Insights | Performing Arts: Skills for lifelong success
As we come to the end of 2020 our pupils have taken part in several events to bring this year to a celebratory end. The Winter Fair shared the joy of singing within our school community and the WCIH Choir performances at the Grand Hyatt and Naked Stables shared the same joy with those outside of the school community. Our upcoming Winter Gala and Carol Concert will bring the Winter celebrations to a close and prepare us for the Winter festivals we each celebrate and the joy of Spring.
As a Performing Arts teacher, it has highlighted the importance of Performing Arts place in the curriculum across the whole school. Our school’s values - Courage, Respect, Integrity, Kindness and Responsibility - have always been at the core of the Performing Arts curriculum but this year has highlighted an extra skill that is at times overlooked: escapism.
– Terry Pratchett
We have all needed an escape in some way or another this year. The great joy of Performing Arts is encouraging children to keep their ability to escape into a world of their own making. At Wellington College International Hangzhou, we encourage creativity and individual expression during our Performing Arts lessons.
When children step into Drama classes, they are encouraged to escape this reality, to become someone or something else. The Winter Gala performance on 18 December will include movement sequences and tableaux devised by the pupils – elves, fairy godmothers, dancers and singers amongst many other things – in order to suspend the audience’s belief.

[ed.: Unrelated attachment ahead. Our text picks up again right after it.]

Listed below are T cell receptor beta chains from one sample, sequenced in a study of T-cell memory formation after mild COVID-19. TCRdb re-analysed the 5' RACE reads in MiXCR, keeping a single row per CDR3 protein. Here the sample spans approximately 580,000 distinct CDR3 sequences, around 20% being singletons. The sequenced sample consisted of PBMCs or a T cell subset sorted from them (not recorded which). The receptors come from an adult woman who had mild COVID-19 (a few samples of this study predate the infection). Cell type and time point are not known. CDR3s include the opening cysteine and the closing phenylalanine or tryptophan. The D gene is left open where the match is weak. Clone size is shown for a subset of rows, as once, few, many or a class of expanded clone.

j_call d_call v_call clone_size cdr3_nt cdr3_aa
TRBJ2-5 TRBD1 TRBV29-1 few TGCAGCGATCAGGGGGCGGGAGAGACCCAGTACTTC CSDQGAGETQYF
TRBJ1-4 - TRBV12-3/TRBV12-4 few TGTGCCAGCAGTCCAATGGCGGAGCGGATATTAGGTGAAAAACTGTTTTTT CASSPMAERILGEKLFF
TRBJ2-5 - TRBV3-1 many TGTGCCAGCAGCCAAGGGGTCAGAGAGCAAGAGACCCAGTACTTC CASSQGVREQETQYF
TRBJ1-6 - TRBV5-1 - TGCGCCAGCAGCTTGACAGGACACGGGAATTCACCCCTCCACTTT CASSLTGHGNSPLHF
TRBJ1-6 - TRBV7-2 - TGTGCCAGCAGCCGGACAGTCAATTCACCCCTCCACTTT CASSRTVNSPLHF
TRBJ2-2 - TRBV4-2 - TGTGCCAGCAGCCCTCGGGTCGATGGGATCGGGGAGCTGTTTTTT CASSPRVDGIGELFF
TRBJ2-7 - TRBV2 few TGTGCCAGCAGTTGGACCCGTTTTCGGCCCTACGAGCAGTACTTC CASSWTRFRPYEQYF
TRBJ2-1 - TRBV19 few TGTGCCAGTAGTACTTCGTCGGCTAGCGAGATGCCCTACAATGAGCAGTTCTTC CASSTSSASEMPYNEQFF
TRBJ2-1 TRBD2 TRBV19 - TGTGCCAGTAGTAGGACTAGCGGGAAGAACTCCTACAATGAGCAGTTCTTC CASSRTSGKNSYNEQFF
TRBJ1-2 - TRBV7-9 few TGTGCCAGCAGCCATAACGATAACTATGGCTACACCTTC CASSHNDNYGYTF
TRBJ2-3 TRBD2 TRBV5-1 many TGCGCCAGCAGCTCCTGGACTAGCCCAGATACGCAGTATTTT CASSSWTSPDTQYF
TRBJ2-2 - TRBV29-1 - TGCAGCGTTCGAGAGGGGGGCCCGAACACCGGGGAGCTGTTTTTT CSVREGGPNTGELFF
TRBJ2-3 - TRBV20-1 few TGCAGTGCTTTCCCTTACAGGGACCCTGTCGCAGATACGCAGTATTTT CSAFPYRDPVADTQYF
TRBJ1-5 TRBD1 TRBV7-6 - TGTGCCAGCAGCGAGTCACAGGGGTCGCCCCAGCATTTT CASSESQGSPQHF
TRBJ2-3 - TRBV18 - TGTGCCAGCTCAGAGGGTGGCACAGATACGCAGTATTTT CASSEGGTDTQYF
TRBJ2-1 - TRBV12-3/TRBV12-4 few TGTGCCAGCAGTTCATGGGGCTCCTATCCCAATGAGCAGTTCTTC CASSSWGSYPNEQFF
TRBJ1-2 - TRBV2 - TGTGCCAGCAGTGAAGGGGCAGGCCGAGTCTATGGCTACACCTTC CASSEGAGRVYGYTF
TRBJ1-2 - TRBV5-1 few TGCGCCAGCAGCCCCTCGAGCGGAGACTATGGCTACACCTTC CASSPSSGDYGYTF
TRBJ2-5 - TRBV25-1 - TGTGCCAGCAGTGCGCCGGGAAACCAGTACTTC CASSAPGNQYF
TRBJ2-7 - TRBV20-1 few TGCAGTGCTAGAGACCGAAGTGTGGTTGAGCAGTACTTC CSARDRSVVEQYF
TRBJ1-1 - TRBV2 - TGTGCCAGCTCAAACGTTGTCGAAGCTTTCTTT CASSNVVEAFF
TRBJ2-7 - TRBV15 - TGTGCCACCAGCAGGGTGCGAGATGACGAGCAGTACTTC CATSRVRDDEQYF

In Music classes, children are encouraged to escape reality in a more abstract way. The Carol Concert on 23 December and other singing events will show pupils lost in a soundscape. Many of them will not remember the performance on stage as their concentration will be elsewhere but they will remember the feeling.
This ability to safely retreat is vital in today’s fast-moving world and can have a profound impact on personal wellbeing. it also provides opportunity to practice empathy and inclusiveness. By stepping into somebody else’s shoes for a time, pupils learn how to be inclusive and respectful.
– Jamais Cascio